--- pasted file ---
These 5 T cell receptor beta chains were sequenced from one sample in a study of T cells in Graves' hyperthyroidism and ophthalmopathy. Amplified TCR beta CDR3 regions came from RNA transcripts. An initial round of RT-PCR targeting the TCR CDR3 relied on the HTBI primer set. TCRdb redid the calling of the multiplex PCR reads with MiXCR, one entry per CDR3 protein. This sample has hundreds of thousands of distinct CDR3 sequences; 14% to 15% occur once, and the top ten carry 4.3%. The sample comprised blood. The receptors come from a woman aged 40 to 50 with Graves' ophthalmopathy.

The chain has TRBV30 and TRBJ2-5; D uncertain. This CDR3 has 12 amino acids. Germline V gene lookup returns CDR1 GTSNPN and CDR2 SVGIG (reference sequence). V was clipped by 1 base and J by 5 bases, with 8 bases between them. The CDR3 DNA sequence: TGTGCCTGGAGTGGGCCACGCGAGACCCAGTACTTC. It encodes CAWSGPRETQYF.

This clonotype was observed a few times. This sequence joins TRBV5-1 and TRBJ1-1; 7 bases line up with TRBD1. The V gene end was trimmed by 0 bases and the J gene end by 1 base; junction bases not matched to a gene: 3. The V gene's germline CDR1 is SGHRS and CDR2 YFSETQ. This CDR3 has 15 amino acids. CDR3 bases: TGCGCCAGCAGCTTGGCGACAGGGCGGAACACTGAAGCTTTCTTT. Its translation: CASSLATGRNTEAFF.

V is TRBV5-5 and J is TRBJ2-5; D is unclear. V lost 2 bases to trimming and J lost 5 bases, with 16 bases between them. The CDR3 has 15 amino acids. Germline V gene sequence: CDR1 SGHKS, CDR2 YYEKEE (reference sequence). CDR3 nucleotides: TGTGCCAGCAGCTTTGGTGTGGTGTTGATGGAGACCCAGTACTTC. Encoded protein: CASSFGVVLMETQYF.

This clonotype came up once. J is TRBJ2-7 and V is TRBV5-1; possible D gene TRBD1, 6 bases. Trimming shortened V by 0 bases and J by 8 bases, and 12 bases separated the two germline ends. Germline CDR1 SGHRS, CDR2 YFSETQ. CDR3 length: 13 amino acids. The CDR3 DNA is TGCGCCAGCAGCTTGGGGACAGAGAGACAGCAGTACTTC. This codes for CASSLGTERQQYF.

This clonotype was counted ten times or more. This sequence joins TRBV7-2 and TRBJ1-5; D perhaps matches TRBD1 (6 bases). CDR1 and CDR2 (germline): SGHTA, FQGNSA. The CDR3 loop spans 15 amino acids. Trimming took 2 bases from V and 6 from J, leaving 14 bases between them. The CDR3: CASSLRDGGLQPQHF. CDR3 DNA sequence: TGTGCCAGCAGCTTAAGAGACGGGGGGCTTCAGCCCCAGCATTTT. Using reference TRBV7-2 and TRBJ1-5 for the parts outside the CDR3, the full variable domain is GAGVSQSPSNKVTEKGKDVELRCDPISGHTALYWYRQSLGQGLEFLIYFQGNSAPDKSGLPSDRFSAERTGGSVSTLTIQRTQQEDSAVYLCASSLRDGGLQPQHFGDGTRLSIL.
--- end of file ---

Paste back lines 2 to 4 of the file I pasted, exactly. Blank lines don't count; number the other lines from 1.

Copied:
The chain has TRBV30 and TRBJ2-5; D uncertain. This CDR3 has 12 amino acids. Germline V gene lookup returns CDR1 GTSNPN and CDR2 SVGIG (reference sequence). V was clipped by 1 base and J by 5 bases, with 8 bases between them. The CDR3 DNA sequence: TGTGCCTGGAGTGGGCCACGCGAGACCCAGTACTTC. It encodes CAWSGPRETQYF.

This clonotype was observed a few times. This sequence joins TRBV5-1 and TRBJ1-1; 7 bases line up with TRBD1. The V gene end was trimmed by 0 bases and the J gene end by 1 base; junction bases not matched to a gene: 3. The V gene's germline CDR1 is SGHRS and CDR2 YFSETQ. This CDR3 has 15 amino acids. CDR3 bases: TGCGCCAGCAGCTTGGCGACAGGGCGGAACACTGAAGCTTTCTTT. Its translation: CASSLATGRNTEAFF.

V is TRBV5-5 and J is TRBJ2-5; D is unclear. V lost 2 bases to trimming and J lost 5 bases, with 16 bases between them. The CDR3 has 15 amino acids. Germline V gene sequence: CDR1 SGHKS, CDR2 YYEKEE (reference sequence). CDR3 nucleotides: TGTGCCAGCAGCTTTGGTGTGGTGTTGATGGAGACCCAGTACTTC. Encoded protein: CASSFGVVLMETQYF.